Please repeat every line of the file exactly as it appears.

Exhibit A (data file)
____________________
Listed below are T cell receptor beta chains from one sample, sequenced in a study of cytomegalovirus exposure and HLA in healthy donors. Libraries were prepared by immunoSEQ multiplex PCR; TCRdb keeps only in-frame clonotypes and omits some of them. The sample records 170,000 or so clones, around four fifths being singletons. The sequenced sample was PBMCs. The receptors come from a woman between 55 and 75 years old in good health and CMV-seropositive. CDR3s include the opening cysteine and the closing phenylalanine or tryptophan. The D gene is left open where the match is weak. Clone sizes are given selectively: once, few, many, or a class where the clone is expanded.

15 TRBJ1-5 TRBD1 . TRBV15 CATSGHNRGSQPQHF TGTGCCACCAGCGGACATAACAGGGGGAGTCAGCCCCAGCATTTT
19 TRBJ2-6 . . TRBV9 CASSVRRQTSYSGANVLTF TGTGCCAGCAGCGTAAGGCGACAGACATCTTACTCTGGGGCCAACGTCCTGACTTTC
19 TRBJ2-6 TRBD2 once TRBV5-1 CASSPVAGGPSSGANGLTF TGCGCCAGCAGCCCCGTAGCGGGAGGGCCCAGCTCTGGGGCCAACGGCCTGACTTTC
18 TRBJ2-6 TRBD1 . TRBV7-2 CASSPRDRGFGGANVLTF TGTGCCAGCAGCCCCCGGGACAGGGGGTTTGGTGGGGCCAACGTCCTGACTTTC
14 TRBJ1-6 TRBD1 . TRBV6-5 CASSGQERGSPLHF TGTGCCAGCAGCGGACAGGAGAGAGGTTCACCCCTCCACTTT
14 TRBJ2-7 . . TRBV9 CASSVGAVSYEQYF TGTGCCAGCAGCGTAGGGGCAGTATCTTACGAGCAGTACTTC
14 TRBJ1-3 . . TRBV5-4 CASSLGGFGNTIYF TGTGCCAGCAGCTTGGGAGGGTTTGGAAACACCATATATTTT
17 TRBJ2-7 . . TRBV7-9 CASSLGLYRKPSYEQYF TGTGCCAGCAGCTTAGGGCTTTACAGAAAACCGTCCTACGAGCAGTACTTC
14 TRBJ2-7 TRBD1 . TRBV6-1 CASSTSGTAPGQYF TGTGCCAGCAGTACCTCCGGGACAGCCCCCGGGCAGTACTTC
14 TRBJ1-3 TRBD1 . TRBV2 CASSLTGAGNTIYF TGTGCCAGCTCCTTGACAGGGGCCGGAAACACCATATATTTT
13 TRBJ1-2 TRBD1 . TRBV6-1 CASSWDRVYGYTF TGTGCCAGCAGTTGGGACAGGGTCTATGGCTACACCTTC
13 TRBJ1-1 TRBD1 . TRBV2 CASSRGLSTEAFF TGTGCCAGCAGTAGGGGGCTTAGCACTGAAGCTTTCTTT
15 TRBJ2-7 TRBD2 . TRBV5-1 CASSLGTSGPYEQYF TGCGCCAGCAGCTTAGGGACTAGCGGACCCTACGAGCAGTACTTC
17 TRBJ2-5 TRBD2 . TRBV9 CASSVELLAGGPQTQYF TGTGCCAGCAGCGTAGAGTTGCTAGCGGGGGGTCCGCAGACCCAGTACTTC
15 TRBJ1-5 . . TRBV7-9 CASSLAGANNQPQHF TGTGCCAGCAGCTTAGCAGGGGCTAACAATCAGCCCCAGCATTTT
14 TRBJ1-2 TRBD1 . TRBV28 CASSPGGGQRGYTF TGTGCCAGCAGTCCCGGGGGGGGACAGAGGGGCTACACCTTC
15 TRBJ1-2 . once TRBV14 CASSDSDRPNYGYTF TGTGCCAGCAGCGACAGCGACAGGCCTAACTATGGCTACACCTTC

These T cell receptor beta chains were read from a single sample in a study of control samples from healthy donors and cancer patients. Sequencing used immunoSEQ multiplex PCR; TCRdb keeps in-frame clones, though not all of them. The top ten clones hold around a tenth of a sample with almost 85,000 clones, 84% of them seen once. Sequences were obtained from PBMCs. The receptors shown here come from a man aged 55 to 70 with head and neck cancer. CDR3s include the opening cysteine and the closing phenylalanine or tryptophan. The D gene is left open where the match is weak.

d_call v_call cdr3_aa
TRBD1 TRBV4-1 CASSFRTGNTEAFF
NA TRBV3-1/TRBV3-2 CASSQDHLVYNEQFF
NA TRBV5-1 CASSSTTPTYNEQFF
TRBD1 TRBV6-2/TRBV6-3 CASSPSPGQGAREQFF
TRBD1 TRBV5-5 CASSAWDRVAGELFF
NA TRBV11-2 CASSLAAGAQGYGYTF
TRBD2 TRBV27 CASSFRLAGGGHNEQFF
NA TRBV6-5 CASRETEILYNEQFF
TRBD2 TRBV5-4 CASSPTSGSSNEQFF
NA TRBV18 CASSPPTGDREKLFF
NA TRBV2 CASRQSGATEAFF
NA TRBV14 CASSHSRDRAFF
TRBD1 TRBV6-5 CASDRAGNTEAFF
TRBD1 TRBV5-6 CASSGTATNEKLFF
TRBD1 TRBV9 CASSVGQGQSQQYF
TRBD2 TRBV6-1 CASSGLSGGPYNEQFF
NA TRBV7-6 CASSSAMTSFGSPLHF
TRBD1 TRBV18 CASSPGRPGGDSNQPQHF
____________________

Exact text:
Listed below are T cell receptor beta chains from one sample, sequenced in a study of cytomegalovirus exposure and HLA in healthy donors. Libraries were prepared by immunoSEQ multiplex PCR; TCRdb keeps only in-frame clonotypes and omits some of them. The sample records 170,000 or so clones, around four fifths being singletons. The sequenced sample was PBMCs. The receptors come from a woman between 55 and 75 years old in good health and CMV-seropositive. CDR3s include the opening cysteine and the closing phenylalanine or tryptophan. The D gene is left open where the match is weak. Clone sizes are given selectively: once, few, many, or a class where the clone is expanded.

15 TRBJ1-5 TRBD1 . TRBV15 CATSGHNRGSQPQHF TGTGCCACCAGCGGACATAACAGGGGGAGTCAGCCCCAGCATTTT
19 TRBJ2-6 . . TRBV9 CASSVRRQTSYSGANVLTF TGTGCCAGCAGCGTAAGGCGACAGACATCTTACTCTGGGGCCAACGTCCTGACTTTC
19 TRBJ2-6 TRBD2 once TRBV5-1 CASSPVAGGPSSGANGLTF TGCGCCAGCAGCCCCGTAGCGGGAGGGCCCAGCTCTGGGGCCAACGGCCTGACTTTC
18 TRBJ2-6 TRBD1 . TRBV7-2 CASSPRDRGFGGANVLTF TGTGCCAGCAGCCCCCGGGACAGGGGGTTTGGTGGGGCCAACGTCCTGACTTTC
14 TRBJ1-6 TRBD1 . TRBV6-5 CASSGQERGSPLHF TGTGCCAGCAGCGGACAGGAGAGAGGTTCACCCCTCCACTTT
14 TRBJ2-7 . . TRBV9 CASSVGAVSYEQYF TGTGCCAGCAGCGTAGGGGCAGTATCTTACGAGCAGTACTTC
14 TRBJ1-3 . . TRBV5-4 CASSLGGFGNTIYF TGTGCCAGCAGCTTGGGAGGGTTTGGAAACACCATATATTTT
17 TRBJ2-7 . . TRBV7-9 CASSLGLYRKPSYEQYF TGTGCCAGCAGCTTAGGGCTTTACAGAAAACCGTCCTACGAGCAGTACTTC
14 TRBJ2-7 TRBD1 . TRBV6-1 CASSTSGTAPGQYF TGTGCCAGCAGTACCTCCGGGACAGCCCCCGGGCAGTACTTC
14 TRBJ1-3 TRBD1 . TRBV2 CASSLTGAGNTIYF TGTGCCAGCTCCTTGACAGGGGCCGGAAACACCATATATTTT
13 TRBJ1-2 TRBD1 . TRBV6-1 CASSWDRVYGYTF TGTGCCAGCAGTTGGGACAGGGTCTATGGCTACACCTTC
13 TRBJ1-1 TRBD1 . TRBV2 CASSRGLSTEAFF TGTGCCAGCAGTAGGGGGCTTAGCACTGAAGCTTTCTTT
15 TRBJ2-7 TRBD2 . TRBV5-1 CASSLGTSGPYEQYF TGCGCCAGCAGCTTAGGGACTAGCGGACCCTACGAGCAGTACTTC
17 TRBJ2-5 TRBD2 . TRBV9 CASSVELLAGGPQTQYF TGTGCCAGCAGCGTAGAGTTGCTAGCGGGGGGTCCGCAGACCCAGTACTTC
15 TRBJ1-5 . . TRBV7-9 CASSLAGANNQPQHF TGTGCCAGCAGCTTAGCAGGGGCTAACAATCAGCCCCAGCATTTT
14 TRBJ1-2 TRBD1 . TRBV28 CASSPGGGQRGYTF TGTGCCAGCAGTCCCGGGGGGGGACAGAGGGGCTACACCTTC
15 TRBJ1-2 . once TRBV14 CASSDSDRPNYGYTF TGTGCCAGCAGCGACAGCGACAGGCCTAACTATGGCTACACCTTC

These T cell receptor beta chains were read from a single sample in a study of control samples from healthy donors and cancer patients. Sequencing used immunoSEQ multiplex PCR; TCRdb keeps in-frame clones, though not all of them. The top ten clones hold around a tenth of a sample with almost 85,000 clones, 84% of them seen once. Sequences were obtained from PBMCs. The receptors shown here come from a man aged 55 to 70 with head and neck cancer. CDR3s include the opening cysteine and the closing phenylalanine or tryptophan. The D gene is left open where the match is weak.

d_call v_call cdr3_aa
TRBD1 TRBV4-1 CASSFRTGNTEAFF
NA TRBV3-1/TRBV3-2 CASSQDHLVYNEQFF
NA TRBV5-1 CASSSTTPTYNEQFF
TRBD1 TRBV6-2/TRBV6-3 CASSPSPGQGAREQFF
TRBD1 TRBV5-5 CASSAWDRVAGELFF
NA TRBV11-2 CASSLAAGAQGYGYTF
TRBD2 TRBV27 CASSFRLAGGGHNEQFF
NA TRBV6-5 CASRETEILYNEQFF
TRBD2 TRBV5-4 CASSPTSGSSNEQFF
NA TRBV18 CASSPPTGDREKLFF
NA TRBV2 CASRQSGATEAFF
NA TRBV14 CASSHSRDRAFF
TRBD1 TRBV6-5 CASDRAGNTEAFF
TRBD1 TRBV5-6 CASSGTATNEKLFF
TRBD1 TRBV9 CASSVGQGQSQQYF
TRBD2 TRBV6-1 CASSGLSGGPYNEQFF
NA TRBV7-6 CASSSAMTSFGSPLHF
TRBD1 TRBV18 CASSPGRPGGDSNQPQHF